“It’s exhausting,” she said. “It’s quite incredible to look back and see how much time and energy I spent leading a double life.”
Military expert Amyas Godfrey of the Royal United Services Institute, a London think tank, was serving with the army in Northern Ireland when the policy changed.
“I remember our commanding officer at the time called the entire battalion together and said, ‘This is how it is going to be now. ... We are not going to bully. If someone in your group says that he is gay, you treat them as normal,”’ Godfrey recalled.
“And that, really, was the implementation of it. For all the years I served after that, it was never an issue.”
For those in the U.S. military community who oppose letting gays serve openly, there’s a widely shared sentiment that America has nothing to learn from the two dozen nations that have no bans.
“Who’s the only superpower military out there?” argued Maj. Brian Maue, a professor at the U.S. Air Force Academy, in a debate in June in Chicago. “This is hardly convincing to say, ‘Ah, the others are doing it. We should, too.”’
Maue — who says he’s been speaking out on his own, not as a military spokesman — also suggested in an online forum that “an openly gay military would be the heterosexual equivalent to forcing women to constantly share bathrooms, locker rooms and bedrooms with men.”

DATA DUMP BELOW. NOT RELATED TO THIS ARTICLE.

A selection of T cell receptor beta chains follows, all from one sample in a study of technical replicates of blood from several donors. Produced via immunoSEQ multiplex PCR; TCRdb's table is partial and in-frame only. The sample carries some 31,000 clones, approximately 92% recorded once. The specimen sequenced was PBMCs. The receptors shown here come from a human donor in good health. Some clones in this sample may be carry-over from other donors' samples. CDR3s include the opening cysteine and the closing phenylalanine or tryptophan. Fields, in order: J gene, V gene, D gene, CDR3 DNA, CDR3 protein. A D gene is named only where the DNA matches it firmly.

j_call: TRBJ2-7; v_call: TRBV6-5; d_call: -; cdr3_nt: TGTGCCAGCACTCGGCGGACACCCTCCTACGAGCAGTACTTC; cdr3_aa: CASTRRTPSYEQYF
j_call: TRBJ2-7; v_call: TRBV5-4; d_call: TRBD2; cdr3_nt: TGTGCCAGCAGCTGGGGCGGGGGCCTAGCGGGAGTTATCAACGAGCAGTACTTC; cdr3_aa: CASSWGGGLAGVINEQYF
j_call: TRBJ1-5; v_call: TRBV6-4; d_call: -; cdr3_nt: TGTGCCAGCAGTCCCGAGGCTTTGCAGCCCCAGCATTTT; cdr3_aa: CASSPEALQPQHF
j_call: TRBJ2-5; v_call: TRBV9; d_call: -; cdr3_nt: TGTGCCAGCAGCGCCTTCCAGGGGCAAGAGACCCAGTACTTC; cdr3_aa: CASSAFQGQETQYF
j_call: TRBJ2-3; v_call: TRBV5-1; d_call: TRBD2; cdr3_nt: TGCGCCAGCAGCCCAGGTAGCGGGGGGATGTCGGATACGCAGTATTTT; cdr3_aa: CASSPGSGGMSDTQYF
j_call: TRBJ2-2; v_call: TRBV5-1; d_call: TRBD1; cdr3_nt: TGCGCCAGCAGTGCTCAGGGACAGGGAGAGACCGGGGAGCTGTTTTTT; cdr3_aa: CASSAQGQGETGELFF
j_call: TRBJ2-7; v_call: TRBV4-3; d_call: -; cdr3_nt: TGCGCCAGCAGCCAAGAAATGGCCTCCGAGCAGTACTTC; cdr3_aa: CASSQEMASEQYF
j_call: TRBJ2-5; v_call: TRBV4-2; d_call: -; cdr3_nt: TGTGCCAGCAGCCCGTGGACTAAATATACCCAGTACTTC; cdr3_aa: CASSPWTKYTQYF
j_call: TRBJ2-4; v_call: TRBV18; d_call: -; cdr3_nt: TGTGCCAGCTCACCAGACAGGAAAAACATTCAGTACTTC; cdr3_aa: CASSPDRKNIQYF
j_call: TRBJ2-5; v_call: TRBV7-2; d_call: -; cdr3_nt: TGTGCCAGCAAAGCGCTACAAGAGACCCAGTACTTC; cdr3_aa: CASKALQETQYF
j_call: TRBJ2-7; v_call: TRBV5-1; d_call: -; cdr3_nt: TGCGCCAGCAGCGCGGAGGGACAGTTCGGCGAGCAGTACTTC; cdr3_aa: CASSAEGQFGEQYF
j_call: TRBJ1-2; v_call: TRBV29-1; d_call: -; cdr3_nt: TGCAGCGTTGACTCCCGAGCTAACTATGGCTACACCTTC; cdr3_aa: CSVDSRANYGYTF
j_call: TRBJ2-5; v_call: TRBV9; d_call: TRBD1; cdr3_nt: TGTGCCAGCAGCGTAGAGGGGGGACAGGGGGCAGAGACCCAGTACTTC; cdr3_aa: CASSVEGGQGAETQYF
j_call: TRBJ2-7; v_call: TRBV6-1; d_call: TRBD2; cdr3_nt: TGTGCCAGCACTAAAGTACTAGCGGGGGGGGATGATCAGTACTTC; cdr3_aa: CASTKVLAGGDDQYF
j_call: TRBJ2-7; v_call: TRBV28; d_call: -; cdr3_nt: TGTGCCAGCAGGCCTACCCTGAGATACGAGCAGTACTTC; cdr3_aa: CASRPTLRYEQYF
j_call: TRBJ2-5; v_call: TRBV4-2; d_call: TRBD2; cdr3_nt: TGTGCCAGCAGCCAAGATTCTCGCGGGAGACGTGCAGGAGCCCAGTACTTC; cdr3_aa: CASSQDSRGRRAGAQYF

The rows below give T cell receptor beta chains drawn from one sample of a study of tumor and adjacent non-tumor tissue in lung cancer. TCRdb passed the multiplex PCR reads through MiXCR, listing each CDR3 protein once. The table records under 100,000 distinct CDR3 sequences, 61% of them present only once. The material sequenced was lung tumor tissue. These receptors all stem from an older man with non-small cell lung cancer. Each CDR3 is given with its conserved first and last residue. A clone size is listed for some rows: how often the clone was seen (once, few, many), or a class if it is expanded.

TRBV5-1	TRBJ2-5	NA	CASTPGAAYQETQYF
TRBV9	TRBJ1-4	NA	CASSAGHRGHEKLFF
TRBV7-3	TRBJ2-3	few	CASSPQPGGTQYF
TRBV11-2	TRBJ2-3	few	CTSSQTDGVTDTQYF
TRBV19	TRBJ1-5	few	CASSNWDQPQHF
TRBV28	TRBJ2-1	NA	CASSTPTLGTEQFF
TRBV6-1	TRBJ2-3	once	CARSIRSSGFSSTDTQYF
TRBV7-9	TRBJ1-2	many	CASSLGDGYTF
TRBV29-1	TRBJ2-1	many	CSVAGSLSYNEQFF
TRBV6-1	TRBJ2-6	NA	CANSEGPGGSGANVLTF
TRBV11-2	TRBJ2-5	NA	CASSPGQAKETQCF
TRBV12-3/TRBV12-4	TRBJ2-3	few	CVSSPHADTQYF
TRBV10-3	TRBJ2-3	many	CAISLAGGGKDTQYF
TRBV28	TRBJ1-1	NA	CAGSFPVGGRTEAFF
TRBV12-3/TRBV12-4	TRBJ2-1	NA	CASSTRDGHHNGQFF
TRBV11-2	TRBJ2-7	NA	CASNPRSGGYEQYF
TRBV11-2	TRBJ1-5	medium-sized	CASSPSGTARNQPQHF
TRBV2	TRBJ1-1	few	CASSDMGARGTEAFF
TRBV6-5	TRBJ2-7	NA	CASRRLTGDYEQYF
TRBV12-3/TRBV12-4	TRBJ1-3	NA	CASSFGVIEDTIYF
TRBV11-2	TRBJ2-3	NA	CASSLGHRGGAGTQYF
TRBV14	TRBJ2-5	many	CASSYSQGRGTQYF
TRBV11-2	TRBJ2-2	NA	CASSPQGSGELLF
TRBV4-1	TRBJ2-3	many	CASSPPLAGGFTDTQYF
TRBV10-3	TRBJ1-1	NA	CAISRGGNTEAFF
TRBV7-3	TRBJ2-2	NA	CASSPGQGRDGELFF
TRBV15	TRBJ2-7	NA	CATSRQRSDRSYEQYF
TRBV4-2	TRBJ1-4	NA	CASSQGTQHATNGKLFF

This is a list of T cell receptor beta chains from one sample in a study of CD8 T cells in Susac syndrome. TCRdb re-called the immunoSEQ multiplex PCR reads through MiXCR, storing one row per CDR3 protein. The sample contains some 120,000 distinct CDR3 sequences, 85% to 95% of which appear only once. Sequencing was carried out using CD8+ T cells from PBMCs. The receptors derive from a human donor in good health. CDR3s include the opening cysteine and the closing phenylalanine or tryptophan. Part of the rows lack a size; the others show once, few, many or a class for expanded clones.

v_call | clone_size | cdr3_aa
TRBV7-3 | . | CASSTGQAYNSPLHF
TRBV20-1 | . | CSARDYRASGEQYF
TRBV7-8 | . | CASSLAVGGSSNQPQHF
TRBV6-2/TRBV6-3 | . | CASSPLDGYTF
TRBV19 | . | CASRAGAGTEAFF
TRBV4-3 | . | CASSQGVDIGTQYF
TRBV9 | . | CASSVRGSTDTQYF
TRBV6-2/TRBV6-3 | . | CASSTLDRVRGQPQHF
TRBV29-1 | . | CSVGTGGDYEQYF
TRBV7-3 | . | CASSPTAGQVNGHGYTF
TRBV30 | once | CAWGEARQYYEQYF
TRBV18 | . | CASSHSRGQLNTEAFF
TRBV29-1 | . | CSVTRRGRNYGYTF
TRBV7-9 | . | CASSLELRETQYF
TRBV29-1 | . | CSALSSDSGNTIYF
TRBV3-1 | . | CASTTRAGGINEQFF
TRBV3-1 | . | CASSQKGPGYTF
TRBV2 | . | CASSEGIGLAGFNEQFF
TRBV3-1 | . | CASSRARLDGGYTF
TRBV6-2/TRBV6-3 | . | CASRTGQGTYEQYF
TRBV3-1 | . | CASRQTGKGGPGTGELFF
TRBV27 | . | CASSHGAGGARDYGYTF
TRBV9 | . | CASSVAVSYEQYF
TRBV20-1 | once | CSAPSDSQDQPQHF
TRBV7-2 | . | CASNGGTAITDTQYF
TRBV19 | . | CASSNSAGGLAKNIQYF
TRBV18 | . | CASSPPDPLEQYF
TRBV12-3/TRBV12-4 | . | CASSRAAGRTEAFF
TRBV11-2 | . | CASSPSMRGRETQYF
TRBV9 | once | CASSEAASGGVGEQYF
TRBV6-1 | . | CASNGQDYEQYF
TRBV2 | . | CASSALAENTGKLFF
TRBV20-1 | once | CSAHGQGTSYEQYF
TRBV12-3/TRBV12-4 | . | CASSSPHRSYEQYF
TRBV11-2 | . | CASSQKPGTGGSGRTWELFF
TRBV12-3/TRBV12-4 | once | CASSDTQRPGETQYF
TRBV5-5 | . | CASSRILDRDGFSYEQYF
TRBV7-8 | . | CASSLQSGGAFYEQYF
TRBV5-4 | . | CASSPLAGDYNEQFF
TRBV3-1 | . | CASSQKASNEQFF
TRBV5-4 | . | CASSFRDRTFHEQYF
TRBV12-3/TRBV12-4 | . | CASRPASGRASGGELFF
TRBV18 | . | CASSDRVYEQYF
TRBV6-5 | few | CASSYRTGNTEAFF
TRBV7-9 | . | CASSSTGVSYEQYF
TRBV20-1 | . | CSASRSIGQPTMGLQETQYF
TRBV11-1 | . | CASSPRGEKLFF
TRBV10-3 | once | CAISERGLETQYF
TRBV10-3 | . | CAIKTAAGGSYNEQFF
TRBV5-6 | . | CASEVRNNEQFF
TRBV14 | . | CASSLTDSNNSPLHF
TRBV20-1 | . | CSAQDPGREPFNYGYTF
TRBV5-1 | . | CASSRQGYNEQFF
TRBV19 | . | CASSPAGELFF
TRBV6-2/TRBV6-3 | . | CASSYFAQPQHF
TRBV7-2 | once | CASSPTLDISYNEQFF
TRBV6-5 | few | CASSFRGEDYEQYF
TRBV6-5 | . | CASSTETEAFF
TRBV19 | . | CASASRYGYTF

Retired Army Lt. Col. Robert Maginnis, another supporter of the ban, contends that some field commanders in nations that allow gays to serve openly have resorted to “tacit discrimination” — excluding them from front-line units for fear that problems would surface in rugged, close-quarters living conditions.
Repealing the U.S. ban would trigger the departure of some career service members who object to homosexuality and deter some people from enlisting, said Maginnis.
Advocates of open service for gays acknowledge there would be some hitches but predict the overall change would be smooth.
“There’s been very little trouble in the nations that lifted their ban,” said professor David Segal, director of the University of Maryland’s Center for Research on Military Organization. “My guess is there will be slightly more in the U.S. — we have a somewhat higher level of intolerance.”
However, Segal doubted the change would spur a large exodus or hamper recruitment.
“There will be some gay bashing at the unit level, and that will be a problem in the short run for NCOs and junior officers,” he said. “But they will deal with it, just as they dealt with racial integration and gender integration.”
Nathaniel Frank, a researcher at the University of California, Santa Barbara’s Palm Center and author of a book on “don’t ask, don’t tell,” says his studies of allied nations suggest that lifting the ban in the U.S. would not impair overall military effectiveness.
“There will be some forms of de facto discrimination and prejudice — a policy change is not going to wipe that out of people’s hearts and minds overnight,” he said. “But more and more people in the military are seeing it doesn’t serve them to have this policy in place.”